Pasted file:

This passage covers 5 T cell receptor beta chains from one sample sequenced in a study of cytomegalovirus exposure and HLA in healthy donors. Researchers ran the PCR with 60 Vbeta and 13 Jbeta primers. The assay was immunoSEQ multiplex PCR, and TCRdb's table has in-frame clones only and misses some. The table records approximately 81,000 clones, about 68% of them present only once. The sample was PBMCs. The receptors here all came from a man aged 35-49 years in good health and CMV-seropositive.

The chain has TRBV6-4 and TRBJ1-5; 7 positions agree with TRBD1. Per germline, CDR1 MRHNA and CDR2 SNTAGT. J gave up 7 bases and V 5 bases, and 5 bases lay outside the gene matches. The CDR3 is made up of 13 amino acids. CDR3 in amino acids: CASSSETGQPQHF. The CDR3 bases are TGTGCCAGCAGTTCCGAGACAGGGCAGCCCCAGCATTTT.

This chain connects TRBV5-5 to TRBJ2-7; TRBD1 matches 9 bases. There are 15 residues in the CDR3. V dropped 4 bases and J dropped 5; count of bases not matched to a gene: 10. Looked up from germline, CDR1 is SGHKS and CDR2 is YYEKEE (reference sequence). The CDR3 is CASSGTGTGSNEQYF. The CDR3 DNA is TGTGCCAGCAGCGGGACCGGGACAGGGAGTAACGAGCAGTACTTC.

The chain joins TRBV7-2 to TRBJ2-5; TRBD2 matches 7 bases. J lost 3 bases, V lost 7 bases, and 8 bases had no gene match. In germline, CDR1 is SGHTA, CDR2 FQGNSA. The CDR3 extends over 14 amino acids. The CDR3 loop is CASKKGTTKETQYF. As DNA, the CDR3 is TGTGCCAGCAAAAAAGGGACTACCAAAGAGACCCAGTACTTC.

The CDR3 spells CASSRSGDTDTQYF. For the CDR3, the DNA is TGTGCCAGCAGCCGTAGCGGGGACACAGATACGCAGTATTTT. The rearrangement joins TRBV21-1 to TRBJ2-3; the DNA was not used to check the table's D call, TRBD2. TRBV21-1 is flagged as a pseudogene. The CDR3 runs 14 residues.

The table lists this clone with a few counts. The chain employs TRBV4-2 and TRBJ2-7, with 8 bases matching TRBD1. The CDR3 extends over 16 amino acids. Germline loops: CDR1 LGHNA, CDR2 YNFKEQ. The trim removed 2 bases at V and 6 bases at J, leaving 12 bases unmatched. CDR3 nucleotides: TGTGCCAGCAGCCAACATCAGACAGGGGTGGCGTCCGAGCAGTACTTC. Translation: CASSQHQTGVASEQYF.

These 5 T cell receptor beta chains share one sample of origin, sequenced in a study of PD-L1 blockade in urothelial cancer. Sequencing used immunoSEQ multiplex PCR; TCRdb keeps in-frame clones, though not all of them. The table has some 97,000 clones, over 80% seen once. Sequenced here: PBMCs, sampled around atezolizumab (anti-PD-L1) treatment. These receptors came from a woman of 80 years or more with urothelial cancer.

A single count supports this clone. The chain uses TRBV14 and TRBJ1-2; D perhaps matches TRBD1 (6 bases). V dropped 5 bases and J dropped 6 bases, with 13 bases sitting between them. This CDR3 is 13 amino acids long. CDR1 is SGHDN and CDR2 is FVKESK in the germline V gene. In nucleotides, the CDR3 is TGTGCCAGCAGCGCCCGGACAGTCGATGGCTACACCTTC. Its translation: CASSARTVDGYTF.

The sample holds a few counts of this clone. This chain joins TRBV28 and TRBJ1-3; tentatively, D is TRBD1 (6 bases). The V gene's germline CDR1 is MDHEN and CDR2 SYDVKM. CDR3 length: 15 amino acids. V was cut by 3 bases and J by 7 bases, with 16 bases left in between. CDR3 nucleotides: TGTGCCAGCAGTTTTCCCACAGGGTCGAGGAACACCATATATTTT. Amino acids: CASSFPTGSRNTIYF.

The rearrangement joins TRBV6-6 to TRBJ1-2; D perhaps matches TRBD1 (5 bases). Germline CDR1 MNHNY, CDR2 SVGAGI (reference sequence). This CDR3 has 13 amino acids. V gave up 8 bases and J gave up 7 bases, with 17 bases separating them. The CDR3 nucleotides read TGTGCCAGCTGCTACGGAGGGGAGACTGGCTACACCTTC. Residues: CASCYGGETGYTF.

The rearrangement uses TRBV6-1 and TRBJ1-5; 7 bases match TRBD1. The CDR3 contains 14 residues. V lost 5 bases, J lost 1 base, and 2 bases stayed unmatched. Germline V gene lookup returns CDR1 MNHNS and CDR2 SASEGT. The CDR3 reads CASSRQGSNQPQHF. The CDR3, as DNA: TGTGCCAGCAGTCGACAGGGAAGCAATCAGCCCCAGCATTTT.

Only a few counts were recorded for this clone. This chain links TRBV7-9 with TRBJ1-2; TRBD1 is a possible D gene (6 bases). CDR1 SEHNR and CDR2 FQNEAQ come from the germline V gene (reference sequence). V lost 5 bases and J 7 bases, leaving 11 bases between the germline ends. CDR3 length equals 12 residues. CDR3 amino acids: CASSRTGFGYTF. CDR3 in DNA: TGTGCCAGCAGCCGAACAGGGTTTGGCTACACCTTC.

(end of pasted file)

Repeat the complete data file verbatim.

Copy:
This passage covers 5 T cell receptor beta chains from one sample sequenced in a study of cytomegalovirus exposure and HLA in healthy donors. Researchers ran the PCR with 60 Vbeta and 13 Jbeta primers. The assay was immunoSEQ multiplex PCR, and TCRdb's table has in-frame clones only and misses some. The table records approximately 81,000 clones, about 68% of them present only once. The sample was PBMCs. The receptors here all came from a man aged 35-49 years in good health and CMV-seropositive.

The chain has TRBV6-4 and TRBJ1-5; 7 positions agree with TRBD1. Per germline, CDR1 MRHNA and CDR2 SNTAGT. J gave up 7 bases and V 5 bases, and 5 bases lay outside the gene matches. The CDR3 is made up of 13 amino acids. CDR3 in amino acids: CASSSETGQPQHF. The CDR3 bases are TGTGCCAGCAGTTCCGAGACAGGGCAGCCCCAGCATTTT.

This chain connects TRBV5-5 to TRBJ2-7; TRBD1 matches 9 bases. There are 15 residues in the CDR3. V dropped 4 bases and J dropped 5; count of bases not matched to a gene: 10. Looked up from germline, CDR1 is SGHKS and CDR2 is YYEKEE (reference sequence). The CDR3 is CASSGTGTGSNEQYF. The CDR3 DNA is TGTGCCAGCAGCGGGACCGGGACAGGGAGTAACGAGCAGTACTTC.

The chain joins TRBV7-2 to TRBJ2-5; TRBD2 matches 7 bases. J lost 3 bases, V lost 7 bases, and 8 bases had no gene match. In germline, CDR1 is SGHTA, CDR2 FQGNSA. The CDR3 extends over 14 amino acids. The CDR3 loop is CASKKGTTKETQYF. As DNA, the CDR3 is TGTGCCAGCAAAAAAGGGACTACCAAAGAGACCCAGTACTTC.

The CDR3 spells CASSRSGDTDTQYF. For the CDR3, the DNA is TGTGCCAGCAGCCGTAGCGGGGACACAGATACGCAGTATTTT. The rearrangement joins TRBV21-1 to TRBJ2-3; the DNA was not used to check the table's D call, TRBD2. TRBV21-1 is flagged as a pseudogene. The CDR3 runs 14 residues.

The table lists this clone with a few counts. The chain employs TRBV4-2 and TRBJ2-7, with 8 bases matching TRBD1. The CDR3 extends over 16 amino acids. Germline loops: CDR1 LGHNA, CDR2 YNFKEQ. The trim removed 2 bases at V and 6 bases at J, leaving 12 bases unmatched. CDR3 nucleotides: TGTGCCAGCAGCCAACATCAGACAGGGGTGGCGTCCGAGCAGTACTTC. Translation: CASSQHQTGVASEQYF.

These 5 T cell receptor beta chains share one sample of origin, sequenced in a study of PD-L1 blockade in urothelial cancer. Sequencing used immunoSEQ multiplex PCR; TCRdb keeps in-frame clones, though not all of them. The table has some 97,000 clones, over 80% seen once. Sequenced here: PBMCs, sampled around atezolizumab (anti-PD-L1) treatment. These receptors came from a woman of 80 years or more with urothelial cancer.

A single count supports this clone. The chain uses TRBV14 and TRBJ1-2; D perhaps matches TRBD1 (6 bases). V dropped 5 bases and J dropped 6 bases, with 13 bases sitting between them. This CDR3 is 13 amino acids long. CDR1 is SGHDN and CDR2 is FVKESK in the germline V gene. In nucleotides, the CDR3 is TGTGCCAGCAGCGCCCGGACAGTCGATGGCTACACCTTC. Its translation: CASSARTVDGYTF.

The sample holds a few counts of this clone. This chain joins TRBV28 and TRBJ1-3; tentatively, D is TRBD1 (6 bases). The V gene's germline CDR1 is MDHEN and CDR2 SYDVKM. CDR3 length: 15 amino acids. V was cut by 3 bases and J by 7 bases, with 16 bases left in between. CDR3 nucleotides: TGTGCCAGCAGTTTTCCCACAGGGTCGAGGAACACCATATATTTT. Amino acids: CASSFPTGSRNTIYF.

The rearrangement joins TRBV6-6 to TRBJ1-2; D perhaps matches TRBD1 (5 bases). Germline CDR1 MNHNY, CDR2 SVGAGI (reference sequence). This CDR3 has 13 amino acids. V gave up 8 bases and J gave up 7 bases, with 17 bases separating them. The CDR3 nucleotides read TGTGCCAGCTGCTACGGAGGGGAGACTGGCTACACCTTC. Residues: CASCYGGETGYTF.

The rearrangement uses TRBV6-1 and TRBJ1-5; 7 bases match TRBD1. The CDR3 contains 14 residues. V lost 5 bases, J lost 1 base, and 2 bases stayed unmatched. Germline V gene lookup returns CDR1 MNHNS and CDR2 SASEGT. The CDR3 reads CASSRQGSNQPQHF. The CDR3, as DNA: TGTGCCAGCAGTCGACAGGGAAGCAATCAGCCCCAGCATTTT.

Only a few counts were recorded for this clone. This chain links TRBV7-9 with TRBJ1-2; TRBD1 is a possible D gene (6 bases). CDR1 SEHNR and CDR2 FQNEAQ come from the germline V gene (reference sequence). V lost 5 bases and J 7 bases, leaving 11 bases between the germline ends. CDR3 length equals 12 residues. CDR3 amino acids: CASSRTGFGYTF. CDR3 in DNA: TGTGCCAGCAGCCGAACAGGGTTTGGCTACACCTTC.